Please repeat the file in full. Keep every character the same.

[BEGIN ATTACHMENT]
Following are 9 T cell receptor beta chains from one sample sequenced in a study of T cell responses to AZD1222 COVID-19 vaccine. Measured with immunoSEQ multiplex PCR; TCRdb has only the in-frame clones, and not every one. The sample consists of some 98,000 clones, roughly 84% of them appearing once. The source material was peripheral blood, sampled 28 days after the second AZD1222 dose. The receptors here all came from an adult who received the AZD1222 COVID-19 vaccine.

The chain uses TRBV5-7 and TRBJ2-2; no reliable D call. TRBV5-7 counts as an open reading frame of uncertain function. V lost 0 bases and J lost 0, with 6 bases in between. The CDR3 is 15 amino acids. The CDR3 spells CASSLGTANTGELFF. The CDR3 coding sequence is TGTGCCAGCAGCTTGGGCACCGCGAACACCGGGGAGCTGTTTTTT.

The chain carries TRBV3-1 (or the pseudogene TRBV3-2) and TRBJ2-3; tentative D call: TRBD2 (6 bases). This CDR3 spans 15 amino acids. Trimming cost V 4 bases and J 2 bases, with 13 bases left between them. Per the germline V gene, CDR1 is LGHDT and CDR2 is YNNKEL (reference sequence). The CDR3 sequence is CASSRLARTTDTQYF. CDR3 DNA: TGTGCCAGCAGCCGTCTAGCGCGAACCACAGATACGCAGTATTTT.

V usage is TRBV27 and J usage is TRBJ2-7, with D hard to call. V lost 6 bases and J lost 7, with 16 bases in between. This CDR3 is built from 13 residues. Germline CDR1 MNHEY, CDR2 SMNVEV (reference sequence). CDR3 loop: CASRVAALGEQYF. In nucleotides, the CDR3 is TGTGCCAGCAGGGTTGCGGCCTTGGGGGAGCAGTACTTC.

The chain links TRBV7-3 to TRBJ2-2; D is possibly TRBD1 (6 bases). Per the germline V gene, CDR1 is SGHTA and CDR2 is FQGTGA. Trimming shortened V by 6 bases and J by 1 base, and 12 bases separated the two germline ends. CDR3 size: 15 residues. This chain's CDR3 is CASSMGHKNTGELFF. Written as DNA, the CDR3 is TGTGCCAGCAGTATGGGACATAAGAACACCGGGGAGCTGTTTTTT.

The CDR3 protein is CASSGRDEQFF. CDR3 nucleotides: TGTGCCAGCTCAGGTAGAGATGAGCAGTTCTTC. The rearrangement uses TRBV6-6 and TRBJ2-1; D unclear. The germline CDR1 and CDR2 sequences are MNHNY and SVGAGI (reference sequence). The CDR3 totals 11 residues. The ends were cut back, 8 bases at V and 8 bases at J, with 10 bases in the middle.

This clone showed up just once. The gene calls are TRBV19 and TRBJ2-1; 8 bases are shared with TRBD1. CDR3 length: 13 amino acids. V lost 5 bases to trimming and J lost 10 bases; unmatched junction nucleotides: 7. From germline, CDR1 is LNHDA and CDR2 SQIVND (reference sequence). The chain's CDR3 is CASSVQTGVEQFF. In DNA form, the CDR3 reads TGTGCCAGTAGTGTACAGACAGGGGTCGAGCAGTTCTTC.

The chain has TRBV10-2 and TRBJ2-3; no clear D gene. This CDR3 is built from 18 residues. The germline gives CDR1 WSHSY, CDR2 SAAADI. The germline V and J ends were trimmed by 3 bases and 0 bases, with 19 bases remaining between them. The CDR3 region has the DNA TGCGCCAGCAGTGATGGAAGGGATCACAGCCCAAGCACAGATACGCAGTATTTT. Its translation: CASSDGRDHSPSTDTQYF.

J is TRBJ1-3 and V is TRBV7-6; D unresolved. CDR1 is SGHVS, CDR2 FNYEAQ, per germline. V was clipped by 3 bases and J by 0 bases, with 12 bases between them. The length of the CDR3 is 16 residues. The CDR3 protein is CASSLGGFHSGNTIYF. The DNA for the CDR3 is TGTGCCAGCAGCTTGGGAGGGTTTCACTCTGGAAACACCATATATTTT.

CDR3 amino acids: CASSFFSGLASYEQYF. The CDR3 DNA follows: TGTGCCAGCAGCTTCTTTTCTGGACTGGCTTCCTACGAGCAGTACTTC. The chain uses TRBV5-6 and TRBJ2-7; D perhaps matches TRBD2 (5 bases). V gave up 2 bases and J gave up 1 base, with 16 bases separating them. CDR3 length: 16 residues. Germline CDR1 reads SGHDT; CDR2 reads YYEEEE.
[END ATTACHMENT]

Following are 9 T cell receptor beta chains from one sample sequenced in a study of T cell responses to AZD1222 COVID-19 vaccine. Measured with immunoSEQ multiplex PCR; TCRdb has only the in-frame clones, and not every one. The sample consists of some 98,000 clones, roughly 84% of them appearing once. The source material was peripheral blood, sampled 28 days after the second AZD1222 dose. The receptors here all came from an adult who received the AZD1222 COVID-19 vaccine.

The chain uses TRBV5-7 and TRBJ2-2; no reliable D call. TRBV5-7 counts as an open reading frame of uncertain function. V lost 0 bases and J lost 0, with 6 bases in between. The CDR3 is 15 amino acids. The CDR3 spells CASSLGTANTGELFF. The CDR3 coding sequence is TGTGCCAGCAGCTTGGGCACCGCGAACACCGGGGAGCTGTTTTTT.

The chain carries TRBV3-1 (or the pseudogene TRBV3-2) and TRBJ2-3; tentative D call: TRBD2 (6 bases). This CDR3 spans 15 amino acids. Trimming cost V 4 bases and J 2 bases, with 13 bases left between them. Per the germline V gene, CDR1 is LGHDT and CDR2 is YNNKEL (reference sequence). The CDR3 sequence is CASSRLARTTDTQYF. CDR3 DNA: TGTGCCAGCAGCCGTCTAGCGCGAACCACAGATACGCAGTATTTT.

V usage is TRBV27 and J usage is TRBJ2-7, with D hard to call. V lost 6 bases and J lost 7, with 16 bases in between. This CDR3 is built from 13 residues. Germline CDR1 MNHEY, CDR2 SMNVEV (reference sequence). CDR3 loop: CASRVAALGEQYF. In nucleotides, the CDR3 is TGTGCCAGCAGGGTTGCGGCCTTGGGGGAGCAGTACTTC.

The chain links TRBV7-3 to TRBJ2-2; D is possibly TRBD1 (6 bases). Per the germline V gene, CDR1 is SGHTA and CDR2 is FQGTGA. Trimming shortened V by 6 bases and J by 1 base, and 12 bases separated the two germline ends. CDR3 size: 15 residues. This chain's CDR3 is CASSMGHKNTGELFF. Written as DNA, the CDR3 is TGTGCCAGCAGTATGGGACATAAGAACACCGGGGAGCTGTTTTTT.

The CDR3 protein is CASSGRDEQFF. CDR3 nucleotides: TGTGCCAGCTCAGGTAGAGATGAGCAGTTCTTC. The rearrangement uses TRBV6-6 and TRBJ2-1; D unclear. The germline CDR1 and CDR2 sequences are MNHNY and SVGAGI (reference sequence). The CDR3 totals 11 residues. The ends were cut back, 8 bases at V and 8 bases at J, with 10 bases in the middle.

This clone showed up just once. The gene calls are TRBV19 and TRBJ2-1; 8 bases are shared with TRBD1. CDR3 length: 13 amino acids. V lost 5 bases to trimming and J lost 10 bases; unmatched junction nucleotides: 7. From germline, CDR1 is LNHDA and CDR2 SQIVND (reference sequence). The chain's CDR3 is CASSVQTGVEQFF. In DNA form, the CDR3 reads TGTGCCAGTAGTGTACAGACAGGGGTCGAGCAGTTCTTC.

The chain has TRBV10-2 and TRBJ2-3; no clear D gene. This CDR3 is built from 18 residues. The germline gives CDR1 WSHSY, CDR2 SAAADI. The germline V and J ends were trimmed by 3 bases and 0 bases, with 19 bases remaining between them. The CDR3 region has the DNA TGCGCCAGCAGTGATGGAAGGGATCACAGCCCAAGCACAGATACGCAGTATTTT. Its translation: CASSDGRDHSPSTDTQYF.

J is TRBJ1-3 and V is TRBV7-6; D unresolved. CDR1 is SGHVS, CDR2 FNYEAQ, per germline. V was clipped by 3 bases and J by 0 bases, with 12 bases between them. The length of the CDR3 is 16 residues. The CDR3 protein is CASSLGGFHSGNTIYF. The DNA for the CDR3 is TGTGCCAGCAGCTTGGGAGGGTTTCACTCTGGAAACACCATATATTTT.

CDR3 amino acids: CASSFFSGLASYEQYF. The CDR3 DNA follows: TGTGCCAGCAGCTTCTTTTCTGGACTGGCTTCCTACGAGCAGTACTTC. The chain uses TRBV5-6 and TRBJ2-7; D perhaps matches TRBD2 (5 bases). V gave up 2 bases and J gave up 1 base, with 16 bases separating them. CDR3 length: 16 residues. Germline CDR1 reads SGHDT; CDR2 reads YYEEEE.